The genetic structure of a population is not directly correlated with its geographical distribution. According to the analysis of structure, M. lutarioriparius was divided into two groups: those distributed to the north and to the south of the Yangtze River. To further distinguish the origins of the M. lutarioriparius populations, we used PCoA and UPGMA to study the distributions of M lutarioriparius, resulting again in classification into two types with the Yangtze River as a natural boundary between them. Judging by certain historical records, M. lutarioriparius was considered as a member of Phragmites in the past, being introduced across China for the last 50 years as the papermaking industry has expanded. Therefore, rather than relying on pollen and seed diffusion, human activities have had a more positive influence on the distribution of M. lutarioriparius.

Here, populations with smaller geographical distances were not clustered together, while the populations on either side of the Yangtze River were clustered together. This may be a result of population isolation along the Yangtze River, causing the populations (Pop1 and Pop2) with smaller geographical distances to generate certain differences. Similar findings have been observed in other species [80].

Protection strategies and utilization of wild M. lutarioriparius resources

Miscanthus lutarioriparius is endangered in some regions, this is likely not due to a loss of genetic diversity. According to our field investigation of M. lutarioriparius over many years, human activities have severely damaged the habitats of M. lutarioriparius. For example, there was large-scale M. lutarioriparius distribution in He’nan, Jiangsu, and Hubei from the 1950s to the 1970s, but now only small populations of this species are found in this area. In Hunan, after the recession of the papermaking industry, the habitat of M. lutarioriparius was used to plant poplar, leading to the decline of M. lutarioriparius populations. Therefore, M. lutarioriparius must be protected. We applied Andrew’s method to estimate the sampling size needed to protect these populations [81]. The results indicated that sampling in only one population could preserve 95% of the genetic differentiation of the species. Based on this, we recommend a protection strategy as follows: (1) preservation of the M. lutarioriparius population in the Dongting Lake area; (2) increasing the sampling of other populations with high genetic diversities (including Hubei, Jiangxi and Jiangsu), and collecting subterraneous stems to encourage reproduction during sampling.

Miscanthus lutarioriparius has adapted to various conditions and plays an important role in the wetland ecological environment. Simultaneously, M. lutarioriparius is considered to have potential as a second-generation cellulosic energy plant and biomaterial. For adapting to the requirements of developing energy plants in China, breeding of M. lutarioriparius germplasm suitable for growing in marginal land is necessary; therefore, understanding the genetic diversity level of M. lutarioriparius germplasm resources is the foundation for hybrid breeding. Using the results from this study, we can select distantly related materials as parents that give rise to offspring with higher genetic variation, providing better resources for selective breeding. For example, the materials in Hubei and Zhejiang populations with the greatest genetic distance could be used as parents.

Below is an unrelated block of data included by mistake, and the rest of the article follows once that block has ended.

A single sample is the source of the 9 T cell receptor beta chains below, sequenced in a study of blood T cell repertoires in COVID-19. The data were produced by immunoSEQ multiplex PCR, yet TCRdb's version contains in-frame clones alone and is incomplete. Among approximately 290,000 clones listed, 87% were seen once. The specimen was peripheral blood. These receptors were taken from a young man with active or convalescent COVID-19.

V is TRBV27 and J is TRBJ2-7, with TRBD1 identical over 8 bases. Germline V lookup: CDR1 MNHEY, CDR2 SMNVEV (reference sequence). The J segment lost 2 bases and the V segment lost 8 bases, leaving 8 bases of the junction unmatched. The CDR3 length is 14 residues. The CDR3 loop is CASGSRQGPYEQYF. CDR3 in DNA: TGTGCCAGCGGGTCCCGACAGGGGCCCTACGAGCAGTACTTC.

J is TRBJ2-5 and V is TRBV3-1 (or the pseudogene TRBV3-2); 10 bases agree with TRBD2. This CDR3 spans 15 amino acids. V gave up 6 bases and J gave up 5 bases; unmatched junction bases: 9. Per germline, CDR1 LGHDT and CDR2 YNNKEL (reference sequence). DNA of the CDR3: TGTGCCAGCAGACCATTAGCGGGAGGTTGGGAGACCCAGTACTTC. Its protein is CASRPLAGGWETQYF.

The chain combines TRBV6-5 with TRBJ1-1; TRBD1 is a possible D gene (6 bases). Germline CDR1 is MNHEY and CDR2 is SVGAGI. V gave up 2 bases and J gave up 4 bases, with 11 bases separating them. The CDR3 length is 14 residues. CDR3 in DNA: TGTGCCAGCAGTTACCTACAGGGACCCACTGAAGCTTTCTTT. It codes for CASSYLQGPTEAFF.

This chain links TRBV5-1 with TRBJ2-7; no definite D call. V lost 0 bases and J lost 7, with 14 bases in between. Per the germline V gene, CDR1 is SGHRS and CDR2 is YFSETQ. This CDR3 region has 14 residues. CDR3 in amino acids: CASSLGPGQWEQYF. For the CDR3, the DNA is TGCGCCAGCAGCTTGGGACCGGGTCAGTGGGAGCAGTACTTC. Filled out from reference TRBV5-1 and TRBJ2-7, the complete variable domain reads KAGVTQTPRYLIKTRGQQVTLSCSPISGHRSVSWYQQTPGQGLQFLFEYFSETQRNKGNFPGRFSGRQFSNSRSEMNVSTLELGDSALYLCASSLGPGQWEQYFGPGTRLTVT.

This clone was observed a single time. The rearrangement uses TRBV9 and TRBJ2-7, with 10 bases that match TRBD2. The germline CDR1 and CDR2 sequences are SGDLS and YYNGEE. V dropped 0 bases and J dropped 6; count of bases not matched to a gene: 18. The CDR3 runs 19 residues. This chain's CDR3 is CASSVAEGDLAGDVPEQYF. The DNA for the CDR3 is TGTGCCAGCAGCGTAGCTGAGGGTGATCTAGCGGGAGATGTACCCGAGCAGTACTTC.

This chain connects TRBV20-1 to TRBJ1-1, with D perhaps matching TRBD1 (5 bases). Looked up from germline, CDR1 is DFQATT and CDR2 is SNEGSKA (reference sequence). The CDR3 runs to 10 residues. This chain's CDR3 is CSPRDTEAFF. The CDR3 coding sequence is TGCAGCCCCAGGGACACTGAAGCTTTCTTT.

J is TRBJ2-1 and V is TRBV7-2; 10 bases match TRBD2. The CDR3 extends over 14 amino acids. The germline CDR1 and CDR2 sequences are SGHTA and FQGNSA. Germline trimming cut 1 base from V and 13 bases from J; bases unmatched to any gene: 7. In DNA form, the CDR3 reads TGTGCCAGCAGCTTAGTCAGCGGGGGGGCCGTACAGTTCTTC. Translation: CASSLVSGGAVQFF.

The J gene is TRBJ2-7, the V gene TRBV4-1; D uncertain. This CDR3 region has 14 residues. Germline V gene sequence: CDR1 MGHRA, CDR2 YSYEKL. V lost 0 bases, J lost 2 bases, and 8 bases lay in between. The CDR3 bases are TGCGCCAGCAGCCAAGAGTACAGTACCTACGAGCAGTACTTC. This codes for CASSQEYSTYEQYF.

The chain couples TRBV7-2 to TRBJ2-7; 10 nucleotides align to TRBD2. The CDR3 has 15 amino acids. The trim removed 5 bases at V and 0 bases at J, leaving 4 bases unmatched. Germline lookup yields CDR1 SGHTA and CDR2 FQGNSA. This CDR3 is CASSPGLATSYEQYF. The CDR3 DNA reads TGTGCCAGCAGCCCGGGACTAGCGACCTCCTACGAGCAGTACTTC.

In conclusion, the SCoT marker system provides a highly efficient, reproducible and powerful tool for studying the genetic diversity and population structure of M. lutarioriparius. The results revealed that high genetic diversity and gene flow were detected at species level, which were attributed to its breeding system, large distribution area and anthropogenic movement of plant material. In addition, moderate genetic differentiation was found among populations, which was supported by habitat fragmentation and geographical isolation. Nine populations can be divided into two main groups by STRUCTURE analysis, PCoA and UPGMA, with the Yangtze River as a natural boundary between the two groups. All M. lutarioriparius accessions could be divided into two groups, with 92 accessions in Cluster A and 61 accessions in Cluster B. Lastly, we offered scientific measures for M. lutarioriparius protection. Thus, these results should help for selecting parents in hybridized breeding to exploiting new Miscanthus species and for further utilization in biomass energy and conservation.

Supporting information

S1 Fig. Result of the Bayesian assignment analysis using the Structure Harvester.


S1 Table. Sampling details of 153 Miscanthus lutarioriparius accessions in the study.


S2 Table. Proportion of membership of each pre-defined population in each of the 5 clusters.


S3 Table. Nei’s Genetic distances (below diagonal) of 9 populations of Miscanthus lutarioriparius.


S4 Table. Gene flow (Nm) among 9 populations.